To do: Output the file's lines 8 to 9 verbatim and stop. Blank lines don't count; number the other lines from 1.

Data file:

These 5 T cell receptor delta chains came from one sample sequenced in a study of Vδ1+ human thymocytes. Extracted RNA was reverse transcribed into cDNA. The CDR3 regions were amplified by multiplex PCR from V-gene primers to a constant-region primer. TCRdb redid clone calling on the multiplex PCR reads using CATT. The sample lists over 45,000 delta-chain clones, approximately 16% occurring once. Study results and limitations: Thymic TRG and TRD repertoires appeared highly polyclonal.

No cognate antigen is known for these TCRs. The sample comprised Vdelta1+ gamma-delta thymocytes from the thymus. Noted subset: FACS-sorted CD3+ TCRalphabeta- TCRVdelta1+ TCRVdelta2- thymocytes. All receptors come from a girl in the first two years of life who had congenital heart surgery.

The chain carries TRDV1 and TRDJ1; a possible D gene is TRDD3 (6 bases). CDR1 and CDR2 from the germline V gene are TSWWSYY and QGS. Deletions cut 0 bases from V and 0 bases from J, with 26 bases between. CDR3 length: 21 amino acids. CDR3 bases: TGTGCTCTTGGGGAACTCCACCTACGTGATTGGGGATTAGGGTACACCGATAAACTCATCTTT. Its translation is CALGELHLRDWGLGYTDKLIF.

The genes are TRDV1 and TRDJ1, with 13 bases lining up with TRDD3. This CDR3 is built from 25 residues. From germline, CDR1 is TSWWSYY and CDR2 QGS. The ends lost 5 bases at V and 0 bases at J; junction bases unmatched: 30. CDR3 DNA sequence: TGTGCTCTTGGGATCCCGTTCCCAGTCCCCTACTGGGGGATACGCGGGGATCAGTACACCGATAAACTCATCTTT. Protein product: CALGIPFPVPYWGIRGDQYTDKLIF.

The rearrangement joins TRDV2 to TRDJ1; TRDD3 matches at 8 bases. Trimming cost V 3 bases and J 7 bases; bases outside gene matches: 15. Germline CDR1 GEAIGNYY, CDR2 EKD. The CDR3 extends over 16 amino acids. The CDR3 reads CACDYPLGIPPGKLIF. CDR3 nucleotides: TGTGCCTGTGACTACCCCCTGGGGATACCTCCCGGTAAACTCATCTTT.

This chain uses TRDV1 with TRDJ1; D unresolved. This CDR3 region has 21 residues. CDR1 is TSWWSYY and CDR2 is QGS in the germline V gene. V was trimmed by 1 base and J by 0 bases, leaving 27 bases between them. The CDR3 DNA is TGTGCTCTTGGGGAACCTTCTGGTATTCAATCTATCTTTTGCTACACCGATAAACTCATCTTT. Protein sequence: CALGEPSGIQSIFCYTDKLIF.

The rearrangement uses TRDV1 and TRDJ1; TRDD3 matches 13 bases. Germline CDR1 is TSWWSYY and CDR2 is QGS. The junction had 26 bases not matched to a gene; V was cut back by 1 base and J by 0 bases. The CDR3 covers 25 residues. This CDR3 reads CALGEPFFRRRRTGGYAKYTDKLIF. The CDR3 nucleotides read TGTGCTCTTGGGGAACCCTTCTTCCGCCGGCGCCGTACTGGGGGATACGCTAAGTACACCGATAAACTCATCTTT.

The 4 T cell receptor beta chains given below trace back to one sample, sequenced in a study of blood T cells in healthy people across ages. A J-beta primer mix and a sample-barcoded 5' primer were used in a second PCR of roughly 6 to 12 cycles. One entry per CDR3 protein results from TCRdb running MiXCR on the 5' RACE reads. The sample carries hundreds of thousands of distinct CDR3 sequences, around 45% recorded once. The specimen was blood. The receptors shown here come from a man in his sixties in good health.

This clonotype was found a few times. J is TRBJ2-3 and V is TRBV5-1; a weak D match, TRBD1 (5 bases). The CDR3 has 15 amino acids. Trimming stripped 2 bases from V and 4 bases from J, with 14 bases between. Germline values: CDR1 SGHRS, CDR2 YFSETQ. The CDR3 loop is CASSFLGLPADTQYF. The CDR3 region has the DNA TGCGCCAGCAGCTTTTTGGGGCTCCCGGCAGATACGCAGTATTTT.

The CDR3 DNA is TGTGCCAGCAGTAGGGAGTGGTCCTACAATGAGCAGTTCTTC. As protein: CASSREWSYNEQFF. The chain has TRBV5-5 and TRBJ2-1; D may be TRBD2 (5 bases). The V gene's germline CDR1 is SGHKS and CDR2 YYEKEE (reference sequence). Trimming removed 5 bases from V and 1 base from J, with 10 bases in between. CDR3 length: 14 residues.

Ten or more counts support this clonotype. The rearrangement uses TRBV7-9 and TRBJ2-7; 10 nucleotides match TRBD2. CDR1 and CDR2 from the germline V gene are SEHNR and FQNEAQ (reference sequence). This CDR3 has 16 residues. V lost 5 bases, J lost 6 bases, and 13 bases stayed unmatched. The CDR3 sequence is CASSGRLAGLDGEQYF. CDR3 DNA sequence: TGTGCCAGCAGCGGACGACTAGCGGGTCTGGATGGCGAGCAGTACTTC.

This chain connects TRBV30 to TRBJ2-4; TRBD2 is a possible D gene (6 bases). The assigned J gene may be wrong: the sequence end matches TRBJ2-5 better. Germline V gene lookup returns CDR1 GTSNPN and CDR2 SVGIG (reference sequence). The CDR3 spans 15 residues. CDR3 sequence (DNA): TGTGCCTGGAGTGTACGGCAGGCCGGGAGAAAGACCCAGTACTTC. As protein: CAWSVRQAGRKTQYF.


The 4 T cell receptor beta chains given below trace back to one sample, sequenced in a study of blood T cells in healthy people across ages. A J-beta primer mix and a sample-barcoded 5' primer were used in a second PCR of roughly 6 to 12 cycles. One entry per CDR3 protein results from TCRdb running MiXCR on the 5' RACE reads. The sample carries hundreds of thousands of distinct CDR3 sequences, around 45% recorded once. The specimen was blood. The receptors shown here come from a man in his sixties in good health.

This clonotype was found a few times. J is TRBJ2-3 and V is TRBV5-1; a weak D match, TRBD1 (5 bases). The CDR3 has 15 amino acids. Trimming stripped 2 bases from V and 4 bases from J, with 14 bases between. Germline values: CDR1 SGHRS, CDR2 YFSETQ. The CDR3 loop is CASSFLGLPADTQYF. The CDR3 region has the DNA TGCGCCAGCAGCTTTTTGGGGCTCCCGGCAGATACGCAGTATTTT.